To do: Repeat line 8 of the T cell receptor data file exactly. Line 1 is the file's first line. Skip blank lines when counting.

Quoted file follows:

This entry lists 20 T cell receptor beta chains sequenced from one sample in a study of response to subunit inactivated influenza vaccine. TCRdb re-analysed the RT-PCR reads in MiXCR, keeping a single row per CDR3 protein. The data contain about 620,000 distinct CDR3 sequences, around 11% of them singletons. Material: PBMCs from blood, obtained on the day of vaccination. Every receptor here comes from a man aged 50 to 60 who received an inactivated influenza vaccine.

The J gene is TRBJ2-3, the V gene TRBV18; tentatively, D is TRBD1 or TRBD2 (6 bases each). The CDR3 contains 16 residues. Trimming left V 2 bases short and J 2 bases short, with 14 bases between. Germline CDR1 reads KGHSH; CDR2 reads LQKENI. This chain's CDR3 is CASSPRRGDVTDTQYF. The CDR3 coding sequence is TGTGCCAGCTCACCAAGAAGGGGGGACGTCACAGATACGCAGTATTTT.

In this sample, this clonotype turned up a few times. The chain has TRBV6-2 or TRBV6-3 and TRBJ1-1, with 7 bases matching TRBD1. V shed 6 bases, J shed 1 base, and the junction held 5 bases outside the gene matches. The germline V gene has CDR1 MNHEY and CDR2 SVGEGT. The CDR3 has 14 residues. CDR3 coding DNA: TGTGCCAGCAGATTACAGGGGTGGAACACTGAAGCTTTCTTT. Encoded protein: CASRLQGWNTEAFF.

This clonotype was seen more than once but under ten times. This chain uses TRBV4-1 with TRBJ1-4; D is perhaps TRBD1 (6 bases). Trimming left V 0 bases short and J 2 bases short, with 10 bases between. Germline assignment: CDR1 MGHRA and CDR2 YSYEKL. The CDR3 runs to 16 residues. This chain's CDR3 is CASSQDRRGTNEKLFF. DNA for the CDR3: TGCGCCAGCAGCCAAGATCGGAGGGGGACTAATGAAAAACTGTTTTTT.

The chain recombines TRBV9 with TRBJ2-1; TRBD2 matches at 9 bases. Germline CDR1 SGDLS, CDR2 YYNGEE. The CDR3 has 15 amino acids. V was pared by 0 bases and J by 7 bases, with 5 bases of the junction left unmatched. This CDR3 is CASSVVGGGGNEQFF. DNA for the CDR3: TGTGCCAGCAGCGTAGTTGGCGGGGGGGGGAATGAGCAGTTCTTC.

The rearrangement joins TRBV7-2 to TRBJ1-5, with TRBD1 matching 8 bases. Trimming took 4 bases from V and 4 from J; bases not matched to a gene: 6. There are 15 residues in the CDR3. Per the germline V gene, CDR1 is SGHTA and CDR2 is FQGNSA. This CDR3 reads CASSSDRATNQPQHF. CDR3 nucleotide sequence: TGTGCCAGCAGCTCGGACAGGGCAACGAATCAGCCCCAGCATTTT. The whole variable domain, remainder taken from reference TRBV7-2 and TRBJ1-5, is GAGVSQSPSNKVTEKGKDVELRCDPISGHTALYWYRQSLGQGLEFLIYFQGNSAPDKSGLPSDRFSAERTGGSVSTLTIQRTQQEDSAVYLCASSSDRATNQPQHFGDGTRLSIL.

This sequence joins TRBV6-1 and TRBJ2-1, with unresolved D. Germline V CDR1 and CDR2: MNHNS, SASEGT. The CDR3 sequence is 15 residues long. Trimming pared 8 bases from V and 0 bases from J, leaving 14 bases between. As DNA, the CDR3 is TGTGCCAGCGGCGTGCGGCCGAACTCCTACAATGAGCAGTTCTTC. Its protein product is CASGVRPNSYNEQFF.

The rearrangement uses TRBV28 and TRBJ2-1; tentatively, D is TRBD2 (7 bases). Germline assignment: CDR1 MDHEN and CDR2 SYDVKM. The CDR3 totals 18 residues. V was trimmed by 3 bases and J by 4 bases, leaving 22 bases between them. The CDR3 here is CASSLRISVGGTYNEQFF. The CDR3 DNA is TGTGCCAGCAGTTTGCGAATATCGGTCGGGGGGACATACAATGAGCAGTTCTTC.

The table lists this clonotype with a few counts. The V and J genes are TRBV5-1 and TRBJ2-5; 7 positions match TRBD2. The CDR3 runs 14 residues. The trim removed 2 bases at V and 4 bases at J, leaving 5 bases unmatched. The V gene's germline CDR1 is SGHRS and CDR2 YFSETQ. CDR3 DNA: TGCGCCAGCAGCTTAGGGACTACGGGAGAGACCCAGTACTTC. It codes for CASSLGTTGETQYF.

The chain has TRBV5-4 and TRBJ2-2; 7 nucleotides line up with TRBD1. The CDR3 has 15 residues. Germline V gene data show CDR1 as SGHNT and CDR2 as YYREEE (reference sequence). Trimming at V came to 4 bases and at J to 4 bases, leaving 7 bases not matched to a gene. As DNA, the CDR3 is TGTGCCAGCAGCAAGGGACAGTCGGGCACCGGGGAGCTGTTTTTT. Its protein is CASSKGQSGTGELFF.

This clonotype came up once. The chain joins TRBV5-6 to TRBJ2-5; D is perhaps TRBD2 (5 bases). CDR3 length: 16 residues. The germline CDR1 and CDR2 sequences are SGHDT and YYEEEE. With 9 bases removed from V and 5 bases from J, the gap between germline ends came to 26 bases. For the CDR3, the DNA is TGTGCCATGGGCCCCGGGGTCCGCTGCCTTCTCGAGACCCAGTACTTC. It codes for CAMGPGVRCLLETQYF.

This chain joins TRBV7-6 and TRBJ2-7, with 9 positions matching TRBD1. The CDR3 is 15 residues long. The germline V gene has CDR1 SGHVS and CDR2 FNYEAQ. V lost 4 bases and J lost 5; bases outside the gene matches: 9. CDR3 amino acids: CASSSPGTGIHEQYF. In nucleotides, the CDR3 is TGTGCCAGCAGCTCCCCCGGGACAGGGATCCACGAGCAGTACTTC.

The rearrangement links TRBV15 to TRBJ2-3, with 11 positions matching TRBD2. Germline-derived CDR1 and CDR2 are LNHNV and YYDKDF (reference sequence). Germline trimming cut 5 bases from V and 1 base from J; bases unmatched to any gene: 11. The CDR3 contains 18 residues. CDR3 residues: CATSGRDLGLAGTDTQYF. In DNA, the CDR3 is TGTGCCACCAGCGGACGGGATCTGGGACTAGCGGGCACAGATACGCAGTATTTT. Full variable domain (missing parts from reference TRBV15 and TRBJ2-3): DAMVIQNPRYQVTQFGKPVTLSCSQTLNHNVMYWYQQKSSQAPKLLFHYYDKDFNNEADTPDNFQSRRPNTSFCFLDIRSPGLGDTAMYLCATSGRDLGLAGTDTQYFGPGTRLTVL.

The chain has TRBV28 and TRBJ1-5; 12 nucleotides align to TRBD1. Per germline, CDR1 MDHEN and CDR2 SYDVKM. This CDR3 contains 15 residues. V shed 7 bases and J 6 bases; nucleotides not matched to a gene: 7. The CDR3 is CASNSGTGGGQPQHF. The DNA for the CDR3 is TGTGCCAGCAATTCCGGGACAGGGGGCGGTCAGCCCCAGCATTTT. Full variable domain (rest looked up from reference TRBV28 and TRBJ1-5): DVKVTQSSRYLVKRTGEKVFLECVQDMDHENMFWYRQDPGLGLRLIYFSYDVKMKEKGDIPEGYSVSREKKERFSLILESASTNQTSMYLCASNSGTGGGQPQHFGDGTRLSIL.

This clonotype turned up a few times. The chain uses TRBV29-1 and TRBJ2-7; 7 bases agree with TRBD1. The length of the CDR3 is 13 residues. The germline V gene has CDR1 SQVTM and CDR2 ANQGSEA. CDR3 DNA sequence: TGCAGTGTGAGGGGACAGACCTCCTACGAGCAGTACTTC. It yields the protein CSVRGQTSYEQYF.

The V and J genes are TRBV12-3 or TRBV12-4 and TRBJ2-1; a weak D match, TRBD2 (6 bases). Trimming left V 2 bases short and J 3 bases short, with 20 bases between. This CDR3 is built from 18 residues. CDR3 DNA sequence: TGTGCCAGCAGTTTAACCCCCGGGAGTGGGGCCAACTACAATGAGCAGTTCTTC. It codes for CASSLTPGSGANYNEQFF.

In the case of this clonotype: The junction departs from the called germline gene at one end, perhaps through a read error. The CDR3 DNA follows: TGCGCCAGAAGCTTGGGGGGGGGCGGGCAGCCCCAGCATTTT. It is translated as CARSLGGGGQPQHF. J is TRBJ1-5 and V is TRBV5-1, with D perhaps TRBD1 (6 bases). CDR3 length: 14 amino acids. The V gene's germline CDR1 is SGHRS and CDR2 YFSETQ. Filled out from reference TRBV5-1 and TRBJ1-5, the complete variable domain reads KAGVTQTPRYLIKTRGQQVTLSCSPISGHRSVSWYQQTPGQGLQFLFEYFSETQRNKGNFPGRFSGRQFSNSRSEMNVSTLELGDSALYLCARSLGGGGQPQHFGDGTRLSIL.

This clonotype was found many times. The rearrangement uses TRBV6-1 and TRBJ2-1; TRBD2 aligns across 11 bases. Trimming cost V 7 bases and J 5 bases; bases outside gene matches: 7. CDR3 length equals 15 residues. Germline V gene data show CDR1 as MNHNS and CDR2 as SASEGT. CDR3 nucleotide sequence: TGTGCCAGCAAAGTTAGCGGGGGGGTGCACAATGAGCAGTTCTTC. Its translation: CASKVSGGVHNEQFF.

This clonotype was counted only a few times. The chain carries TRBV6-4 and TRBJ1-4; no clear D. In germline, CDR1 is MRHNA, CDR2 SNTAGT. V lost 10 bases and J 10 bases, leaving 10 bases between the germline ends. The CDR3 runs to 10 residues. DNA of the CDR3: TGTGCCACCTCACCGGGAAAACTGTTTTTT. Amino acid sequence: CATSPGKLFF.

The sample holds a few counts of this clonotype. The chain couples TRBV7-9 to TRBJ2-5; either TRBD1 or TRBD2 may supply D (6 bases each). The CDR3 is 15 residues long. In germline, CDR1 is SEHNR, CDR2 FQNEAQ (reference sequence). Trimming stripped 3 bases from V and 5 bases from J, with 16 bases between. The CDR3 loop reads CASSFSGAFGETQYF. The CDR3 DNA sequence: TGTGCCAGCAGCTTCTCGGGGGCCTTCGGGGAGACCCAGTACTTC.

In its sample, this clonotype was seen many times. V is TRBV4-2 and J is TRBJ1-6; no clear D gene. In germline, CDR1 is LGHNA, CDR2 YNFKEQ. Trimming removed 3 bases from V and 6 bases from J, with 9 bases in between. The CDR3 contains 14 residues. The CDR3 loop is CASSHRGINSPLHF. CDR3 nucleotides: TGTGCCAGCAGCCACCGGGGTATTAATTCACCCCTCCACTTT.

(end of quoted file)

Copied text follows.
The rearrangement uses TRBV28 and TRBJ2-1; tentatively, D is TRBD2 (7 bases). Germline assignment: CDR1 MDHEN and CDR2 SYDVKM. The CDR3 totals 18 residues. V was trimmed by 3 bases and J by 4 bases, leaving 22 bases between them. The CDR3 here is CASSLRISVGGTYNEQFF. The CDR3 DNA is TGTGCCAGCAGTTTGCGAATATCGGTCGGGGGGACATACAATGAGCAGTTCTTC.